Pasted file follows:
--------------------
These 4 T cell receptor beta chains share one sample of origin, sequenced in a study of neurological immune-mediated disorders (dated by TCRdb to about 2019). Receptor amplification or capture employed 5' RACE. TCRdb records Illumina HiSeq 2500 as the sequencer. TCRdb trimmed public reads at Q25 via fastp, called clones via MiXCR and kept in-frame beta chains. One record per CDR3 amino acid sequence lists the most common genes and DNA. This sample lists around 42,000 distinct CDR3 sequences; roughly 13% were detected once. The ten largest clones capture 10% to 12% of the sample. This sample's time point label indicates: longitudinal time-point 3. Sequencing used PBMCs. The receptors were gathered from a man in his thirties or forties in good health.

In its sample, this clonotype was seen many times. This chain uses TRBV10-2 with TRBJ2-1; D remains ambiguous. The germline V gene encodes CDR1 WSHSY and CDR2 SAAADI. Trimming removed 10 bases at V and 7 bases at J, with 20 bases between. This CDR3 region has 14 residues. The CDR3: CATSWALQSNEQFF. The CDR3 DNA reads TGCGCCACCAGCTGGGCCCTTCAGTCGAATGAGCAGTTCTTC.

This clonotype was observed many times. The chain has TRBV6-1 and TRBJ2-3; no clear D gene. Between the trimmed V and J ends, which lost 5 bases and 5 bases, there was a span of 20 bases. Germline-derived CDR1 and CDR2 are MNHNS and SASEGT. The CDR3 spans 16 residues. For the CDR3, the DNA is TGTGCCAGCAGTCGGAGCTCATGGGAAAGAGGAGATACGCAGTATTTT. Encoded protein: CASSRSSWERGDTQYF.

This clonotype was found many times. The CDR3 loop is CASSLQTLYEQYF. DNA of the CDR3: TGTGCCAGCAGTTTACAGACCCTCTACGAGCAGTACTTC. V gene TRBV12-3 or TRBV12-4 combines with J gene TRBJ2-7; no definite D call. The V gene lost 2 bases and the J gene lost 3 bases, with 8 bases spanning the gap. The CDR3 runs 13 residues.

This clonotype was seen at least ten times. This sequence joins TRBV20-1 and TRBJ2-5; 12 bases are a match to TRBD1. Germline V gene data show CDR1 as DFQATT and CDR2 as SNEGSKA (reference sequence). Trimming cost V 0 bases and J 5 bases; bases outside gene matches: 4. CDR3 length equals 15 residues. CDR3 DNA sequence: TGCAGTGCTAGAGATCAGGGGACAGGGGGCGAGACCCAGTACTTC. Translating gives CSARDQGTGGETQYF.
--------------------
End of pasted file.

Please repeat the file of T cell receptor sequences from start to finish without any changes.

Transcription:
These 4 T cell receptor beta chains share one sample of origin, sequenced in a study of neurological immune-mediated disorders (dated by TCRdb to about 2019). Receptor amplification or capture employed 5' RACE. TCRdb records Illumina HiSeq 2500 as the sequencer. TCRdb trimmed public reads at Q25 via fastp, called clones via MiXCR and kept in-frame beta chains. One record per CDR3 amino acid sequence lists the most common genes and DNA. This sample lists around 42,000 distinct CDR3 sequences; roughly 13% were detected once. The ten largest clones capture 10% to 12% of the sample. This sample's time point label indicates: longitudinal time-point 3. Sequencing used PBMCs. The receptors were gathered from a man in his thirties or forties in good health.

In its sample, this clonotype was seen many times. This chain uses TRBV10-2 with TRBJ2-1; D remains ambiguous. The germline V gene encodes CDR1 WSHSY and CDR2 SAAADI. Trimming removed 10 bases at V and 7 bases at J, with 20 bases between. This CDR3 region has 14 residues. The CDR3: CATSWALQSNEQFF. The CDR3 DNA reads TGCGCCACCAGCTGGGCCCTTCAGTCGAATGAGCAGTTCTTC.

This clonotype was observed many times. The chain has TRBV6-1 and TRBJ2-3; no clear D gene. Between the trimmed V and J ends, which lost 5 bases and 5 bases, there was a span of 20 bases. Germline-derived CDR1 and CDR2 are MNHNS and SASEGT. The CDR3 spans 16 residues. For the CDR3, the DNA is TGTGCCAGCAGTCGGAGCTCATGGGAAAGAGGAGATACGCAGTATTTT. Encoded protein: CASSRSSWERGDTQYF.

This clonotype was found many times. The CDR3 loop is CASSLQTLYEQYF. DNA of the CDR3: TGTGCCAGCAGTTTACAGACCCTCTACGAGCAGTACTTC. V gene TRBV12-3 or TRBV12-4 combines with J gene TRBJ2-7; no definite D call. The V gene lost 2 bases and the J gene lost 3 bases, with 8 bases spanning the gap. The CDR3 runs 13 residues.

This clonotype was seen at least ten times. This sequence joins TRBV20-1 and TRBJ2-5; 12 bases are a match to TRBD1. Germline V gene data show CDR1 as DFQATT and CDR2 as SNEGSKA (reference sequence). Trimming cost V 0 bases and J 5 bases; bases outside gene matches: 4. CDR3 length equals 15 residues. CDR3 DNA sequence: TGCAGTGCTAGAGATCAGGGGACAGGGGGCGAGACCCAGTACTTC. Translating gives CSARDQGTGGETQYF.